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The Deer Hunter begins with three friends, Michael (Robert DeNiro), Nick (Christopher Walken) and Steven (John Savage) leaving behind their small town of friends and family to do their military service in Vietnam.

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During their tour, the friends are captured and forced to play Russian roulette with the other prisoners of war for the twisted entertainment of their captors. Managing to escape, Michael pulls his friends to safety only to be split up from them and believing them to be dead.

Returning home, Michael struggles to deal with his experiences and when he hears that Nick may still be alive, he travels back to Saigon to find his friend.

I hadn’t seen The Deer Hunter in ages. It was always a movie I kept meaning to buy, but through a history of feature-light editions or being put on the ‘to buy’ list while other more pressing releases took my money I never got around to revisiting the multiple Oscar winning classic and I sure as hell wasn’t watching it on TV with adverts, as it’s long enough as it is.

Watching it again, I was immediately drawn to the almost forgotten style of seventies filmmaking where everything is just allowed to play out. In today’s modern filmmaking, you’d probably lose half of the first act with Steven’s wedding and the boy’s drinking sessions, but it’s really what makes the impact of The Deer Hunter so believable. The wedding alone gives you a real insight into this small town. You know how Michael feels about Linda (Meryl Streep), you know the dynamics of the group of friends, and you know who’s going to fare well in Vietnam before these characters have even left the country.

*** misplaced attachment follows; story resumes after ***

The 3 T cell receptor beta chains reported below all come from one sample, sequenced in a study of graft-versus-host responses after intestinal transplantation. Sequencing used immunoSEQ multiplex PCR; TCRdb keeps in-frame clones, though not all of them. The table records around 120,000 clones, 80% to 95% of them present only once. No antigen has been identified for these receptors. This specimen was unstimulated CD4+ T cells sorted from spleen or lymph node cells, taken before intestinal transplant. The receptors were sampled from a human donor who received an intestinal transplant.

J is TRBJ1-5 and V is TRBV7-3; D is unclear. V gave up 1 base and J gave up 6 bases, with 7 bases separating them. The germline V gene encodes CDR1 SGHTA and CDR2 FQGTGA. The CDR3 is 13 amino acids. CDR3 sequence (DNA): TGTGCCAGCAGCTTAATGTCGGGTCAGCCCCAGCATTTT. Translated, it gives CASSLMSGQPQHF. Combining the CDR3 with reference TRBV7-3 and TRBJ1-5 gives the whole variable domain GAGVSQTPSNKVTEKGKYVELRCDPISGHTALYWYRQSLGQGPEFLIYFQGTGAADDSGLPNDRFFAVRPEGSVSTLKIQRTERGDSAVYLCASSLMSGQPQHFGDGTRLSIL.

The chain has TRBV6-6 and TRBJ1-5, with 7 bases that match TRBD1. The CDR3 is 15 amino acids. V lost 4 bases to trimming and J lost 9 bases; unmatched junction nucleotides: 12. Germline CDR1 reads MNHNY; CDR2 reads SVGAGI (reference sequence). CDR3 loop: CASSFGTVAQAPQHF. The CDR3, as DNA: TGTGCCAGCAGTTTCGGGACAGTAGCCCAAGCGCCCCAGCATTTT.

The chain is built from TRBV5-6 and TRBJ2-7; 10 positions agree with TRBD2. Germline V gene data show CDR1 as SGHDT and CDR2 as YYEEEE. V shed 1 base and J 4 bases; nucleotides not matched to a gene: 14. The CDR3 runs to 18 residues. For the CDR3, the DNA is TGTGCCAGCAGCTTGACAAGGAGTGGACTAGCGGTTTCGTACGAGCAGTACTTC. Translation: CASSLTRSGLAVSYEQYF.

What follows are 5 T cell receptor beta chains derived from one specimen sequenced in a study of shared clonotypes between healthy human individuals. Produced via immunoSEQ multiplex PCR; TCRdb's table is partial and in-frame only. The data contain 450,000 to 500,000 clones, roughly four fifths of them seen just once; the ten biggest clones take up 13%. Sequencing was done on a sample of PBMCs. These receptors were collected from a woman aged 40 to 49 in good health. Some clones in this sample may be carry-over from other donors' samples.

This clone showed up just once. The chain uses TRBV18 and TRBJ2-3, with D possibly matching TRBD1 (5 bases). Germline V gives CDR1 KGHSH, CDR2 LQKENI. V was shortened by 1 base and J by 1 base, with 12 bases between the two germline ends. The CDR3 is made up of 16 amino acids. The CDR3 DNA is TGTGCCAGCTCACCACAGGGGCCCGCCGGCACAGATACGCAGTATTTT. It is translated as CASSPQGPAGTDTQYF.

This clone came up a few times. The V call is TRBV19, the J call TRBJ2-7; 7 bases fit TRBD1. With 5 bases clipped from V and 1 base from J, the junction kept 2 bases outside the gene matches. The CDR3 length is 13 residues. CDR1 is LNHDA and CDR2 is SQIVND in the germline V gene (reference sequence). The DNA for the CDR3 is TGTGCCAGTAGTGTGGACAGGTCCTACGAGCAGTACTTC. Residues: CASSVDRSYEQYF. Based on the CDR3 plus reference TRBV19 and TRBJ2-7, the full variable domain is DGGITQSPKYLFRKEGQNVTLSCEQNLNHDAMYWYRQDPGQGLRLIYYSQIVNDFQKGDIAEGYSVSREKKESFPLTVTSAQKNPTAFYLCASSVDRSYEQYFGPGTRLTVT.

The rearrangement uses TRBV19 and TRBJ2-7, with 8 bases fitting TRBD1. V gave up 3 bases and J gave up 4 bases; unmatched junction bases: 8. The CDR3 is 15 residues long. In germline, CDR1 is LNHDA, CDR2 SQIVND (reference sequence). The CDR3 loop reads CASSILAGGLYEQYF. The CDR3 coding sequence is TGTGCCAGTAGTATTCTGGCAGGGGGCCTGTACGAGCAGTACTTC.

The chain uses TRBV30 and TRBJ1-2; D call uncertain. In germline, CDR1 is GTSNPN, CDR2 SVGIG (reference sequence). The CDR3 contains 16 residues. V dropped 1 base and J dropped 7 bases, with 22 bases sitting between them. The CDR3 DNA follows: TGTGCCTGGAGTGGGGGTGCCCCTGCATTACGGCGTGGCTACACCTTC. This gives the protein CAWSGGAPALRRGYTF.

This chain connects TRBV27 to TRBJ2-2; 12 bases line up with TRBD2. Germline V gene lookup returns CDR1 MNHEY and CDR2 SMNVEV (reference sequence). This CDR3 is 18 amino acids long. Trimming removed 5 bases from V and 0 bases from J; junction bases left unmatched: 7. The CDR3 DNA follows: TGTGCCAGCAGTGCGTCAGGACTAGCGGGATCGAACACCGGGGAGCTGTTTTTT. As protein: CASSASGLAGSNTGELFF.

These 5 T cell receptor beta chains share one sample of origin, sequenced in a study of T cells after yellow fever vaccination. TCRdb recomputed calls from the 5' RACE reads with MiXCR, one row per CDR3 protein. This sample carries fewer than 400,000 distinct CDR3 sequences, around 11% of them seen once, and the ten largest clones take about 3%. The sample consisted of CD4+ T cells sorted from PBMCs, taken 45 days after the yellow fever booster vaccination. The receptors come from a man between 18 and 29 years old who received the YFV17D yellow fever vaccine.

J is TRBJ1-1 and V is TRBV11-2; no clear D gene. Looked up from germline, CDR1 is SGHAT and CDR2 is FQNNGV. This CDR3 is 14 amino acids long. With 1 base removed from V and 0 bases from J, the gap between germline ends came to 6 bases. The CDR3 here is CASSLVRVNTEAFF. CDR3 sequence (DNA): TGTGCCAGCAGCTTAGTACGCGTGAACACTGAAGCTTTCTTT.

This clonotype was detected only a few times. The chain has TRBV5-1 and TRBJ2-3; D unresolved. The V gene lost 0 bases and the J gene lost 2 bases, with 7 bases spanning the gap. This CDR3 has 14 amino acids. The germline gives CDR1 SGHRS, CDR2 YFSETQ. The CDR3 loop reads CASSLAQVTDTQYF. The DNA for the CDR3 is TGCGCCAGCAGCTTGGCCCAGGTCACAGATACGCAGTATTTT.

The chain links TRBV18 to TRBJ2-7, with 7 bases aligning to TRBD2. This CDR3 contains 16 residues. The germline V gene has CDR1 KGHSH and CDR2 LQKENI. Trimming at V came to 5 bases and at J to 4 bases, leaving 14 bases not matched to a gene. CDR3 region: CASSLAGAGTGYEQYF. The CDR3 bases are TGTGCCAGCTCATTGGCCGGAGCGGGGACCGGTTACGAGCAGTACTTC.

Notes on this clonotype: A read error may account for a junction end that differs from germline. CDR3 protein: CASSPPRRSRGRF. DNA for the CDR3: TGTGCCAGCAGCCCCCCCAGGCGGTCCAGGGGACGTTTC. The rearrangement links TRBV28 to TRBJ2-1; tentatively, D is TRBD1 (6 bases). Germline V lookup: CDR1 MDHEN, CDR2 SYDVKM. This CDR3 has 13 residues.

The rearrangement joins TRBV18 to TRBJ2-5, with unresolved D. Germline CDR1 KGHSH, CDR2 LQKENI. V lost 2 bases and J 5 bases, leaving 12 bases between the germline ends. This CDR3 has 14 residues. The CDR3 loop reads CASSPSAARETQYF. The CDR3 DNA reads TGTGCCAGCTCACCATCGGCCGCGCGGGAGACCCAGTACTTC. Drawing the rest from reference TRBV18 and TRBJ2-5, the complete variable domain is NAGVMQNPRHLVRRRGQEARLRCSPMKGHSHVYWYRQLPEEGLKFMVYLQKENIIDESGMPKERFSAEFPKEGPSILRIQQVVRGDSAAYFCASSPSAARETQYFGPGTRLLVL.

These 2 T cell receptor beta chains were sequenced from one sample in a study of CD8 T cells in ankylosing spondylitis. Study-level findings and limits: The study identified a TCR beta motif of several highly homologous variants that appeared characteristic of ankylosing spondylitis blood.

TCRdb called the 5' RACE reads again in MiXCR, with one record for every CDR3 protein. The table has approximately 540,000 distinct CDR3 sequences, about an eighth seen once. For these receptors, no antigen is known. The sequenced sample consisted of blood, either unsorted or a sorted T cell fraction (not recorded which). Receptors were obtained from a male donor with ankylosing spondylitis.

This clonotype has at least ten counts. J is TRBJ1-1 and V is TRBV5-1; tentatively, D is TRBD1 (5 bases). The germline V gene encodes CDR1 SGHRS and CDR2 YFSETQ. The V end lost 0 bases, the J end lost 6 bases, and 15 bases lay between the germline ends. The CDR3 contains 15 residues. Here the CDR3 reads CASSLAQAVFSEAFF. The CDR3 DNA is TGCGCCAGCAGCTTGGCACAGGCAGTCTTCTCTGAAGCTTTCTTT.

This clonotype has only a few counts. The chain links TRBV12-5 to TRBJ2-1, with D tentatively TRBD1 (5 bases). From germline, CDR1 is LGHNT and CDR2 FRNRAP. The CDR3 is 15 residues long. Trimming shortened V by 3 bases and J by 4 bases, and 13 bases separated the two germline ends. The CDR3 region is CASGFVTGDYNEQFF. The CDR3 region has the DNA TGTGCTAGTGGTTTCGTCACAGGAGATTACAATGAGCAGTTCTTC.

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That said, this isn’t all about subtle insights, The Deer Hunter still has the lion’s share of moments that shine. Walken's jump over the glass at the wedding (and pretty much all of Walken in the first half—who wouldn’t want to be this guy’s buddy?) The ‘this is this’ standoff between Michael and Stanley (John Cazale), the calming moment after the friends go hunting and John (George Dzundza) playing the piano... In a large catalogue of movies depicting the Vietnam War there’s something uncomfortably real about how simple Michael Cimino’s direction of the scenes plays out. The soldier throwing the bomb down to the hiding prisoners has always been disturbingly real and of course the whole of the first Russian roulette scene comes loaded with tension (and makes the Revels advertising campaign spoofing it feel in very bad taste).

The dedication to the whole here means that scenes don’t really need to be about anything specific, but all of these glimpses come together for a final act that devastates. Where this story takes us and how our characters end up is just as realistic and harrowing as it has always been and the performance from De Niro as well as the powerhouse of a cast around him show in spades why they've been so highly acclaimed since. The Deer Hunter is a movie that more than deserves its high regard in the world of film and even though it's only the second time I've seen it (I feel almost ashamed admitting that) I'm glad to report that its impact was as powerful now as it was in my youth.

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Having never seen the movie on DVD I'm can't say for sure how much of an improvement the HD version is over the previous SD editions. Judging by reports the DVD editions were a mixed bag depending on what release you went with, but by what I've seen here The Deer Hunter looks pretty damn good without coming with the bells and whistles of that a full restoration might provide.